A hotbed of violence and political turmoil that seems to plague every administration has just been set on a direct collision course with the United States. With the death of Iran’s Major General Qassem Soleimani at the hands of a U.S. drone, tensions are once again on the rise, and threats from both sides are the order of the day. The question the West is asking itself today is whether we are about to enter another long, costly, and perhaps unwinnable war in a region so far from home that most couldn’t even point to it on a map.
Soleimani, regarded as the second most powerful official in Iran, was targeted by a drone and killed on Thursday. He was taken out as a response to the New Year’s Eve attack on the U.S. Embassy in Baghdad, which U.S. officials suggest was backed by the Iranian government.
For the Trump administration, this may turn out to be the most pyrrhic of victories. He has removed a threat to the U.S.; he has sent a clear message that Americans cannot be targeted in the Middle East without major retaliation. But as King Pyrrhus of Epirus said regarding his military engagements with Rome, “If we are victorious in one more battle with the Romans, we shall be utterly ruined.”
Sadly, it appears spin and blame have outweighed careful consideration in the halls of power. While a majority of lawmakers seem to agree that General Soleimani was indeed responsible for the deaths and injuries of hundreds if not thousands of American citizens, the matter has already become a political football.
Senator Chris Murphy (D-CT) was one of the first in line to begin the narrative. He tweeted:
“Soleimani was an enemy of the United States. That’s not a question. The question is this — as reports suggest, did America just assassinate, without any congressional authorization, the second most powerful person in Iran, knowingly setting off a potential massive regional war?”
Presidential candidate Joe Biden pursued the theme by first stating that Soleimani “deserved to be brought to justice” for his crimes against “thousands of innocents.” He then went on to claim that Trump had seriously, and without forethought, escalated the situation: “President Trump just tossed a stick of dynamite into a tinderbox.”
Americans on both sides of the political divide are rightly concerned that the killing of General Soleimani could lead to a major escalation in conflict and perhaps even a new war in the Middle East that will cost lives and resources. This all comes down to an equation that is being inarticulately cited by congressional lawmakers: Will Soleimani’s death lead to more lives lost or less?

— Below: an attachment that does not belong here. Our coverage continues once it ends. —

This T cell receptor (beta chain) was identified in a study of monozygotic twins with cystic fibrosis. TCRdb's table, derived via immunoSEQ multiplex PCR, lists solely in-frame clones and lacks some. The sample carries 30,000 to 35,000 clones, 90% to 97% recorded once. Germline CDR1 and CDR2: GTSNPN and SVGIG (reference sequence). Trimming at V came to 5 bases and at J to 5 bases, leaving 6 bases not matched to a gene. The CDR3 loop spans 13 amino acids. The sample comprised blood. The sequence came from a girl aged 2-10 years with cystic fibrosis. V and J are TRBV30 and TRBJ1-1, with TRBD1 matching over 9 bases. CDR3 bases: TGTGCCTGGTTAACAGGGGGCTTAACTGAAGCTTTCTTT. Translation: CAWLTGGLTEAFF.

Representative Seth Moulton (D-MA) phrased the question in terms of terrorism. He argues:
“The question we’ve grappled with for years in Iraq was how to kill more terrorists than we create. That’s an open question tonight as we await Iran’s reaction to Donald Trump’s escalation, which could ignite a regional war, with still no strategy from the Administration.”
How to kill more terrorists than we create? That is, indeed, the important element of the equation.
Iran is a country with severe internal problems. The ruling regime under President Hassan Rouhani is restrictive, tyrannical, and determined to cling to power no matter what. When the citizens of Iran march in the streets demanding more rights and an end to oppressive practices of government, displays of international strength bolster actual strength on the home front. If the Iranian leadership were to appear weak on the world stage, the people would be emboldened to take back power.
We need to examine which of the following statements is most likely to be true:
- Soleimani’s death encourages more people to devote their lives to terror and violence.
- Soleimani’s death shows that even the mighty can be toppled and discourages young men from devoting their lives to a losing cause.
A narrative is already forming in Iran as the early reactions are released. Iranian Defence Minister Amir Hatami said: “A crushing revenge will be taken for Soleimani’s unjust assassination … We will take revenge from all those involved and responsible for his assassination.” Foreign Minister Mohammad Javad Zarif tweeted:
“The US act of international terrorism, targeting & assassinating General Soleimani … is extremely dangerous & a foolish escalation. The US bears responsibility for all consequences of its rogue adventurism.”
An Unknown Future
Whether the equation will play out in favor of peace or war is impossible to discern. This is a propaganda war like no other that can only be resolved by one side or the other admitting defeat. Was President Trump right to order the killing of Qassem Soleimani? Did he save American lives by doing so or did he increase the risk of future attacks?
The inevitable escalation will be fought in the streets and fields of the Middle East, and perhaps even closer to home. This is not, however, a war that can be won with traditional weapons alone. The spin and narrative of both sides are, and always will be, the most powerful tools in this sad conflict.
Read more from Mark Angelides.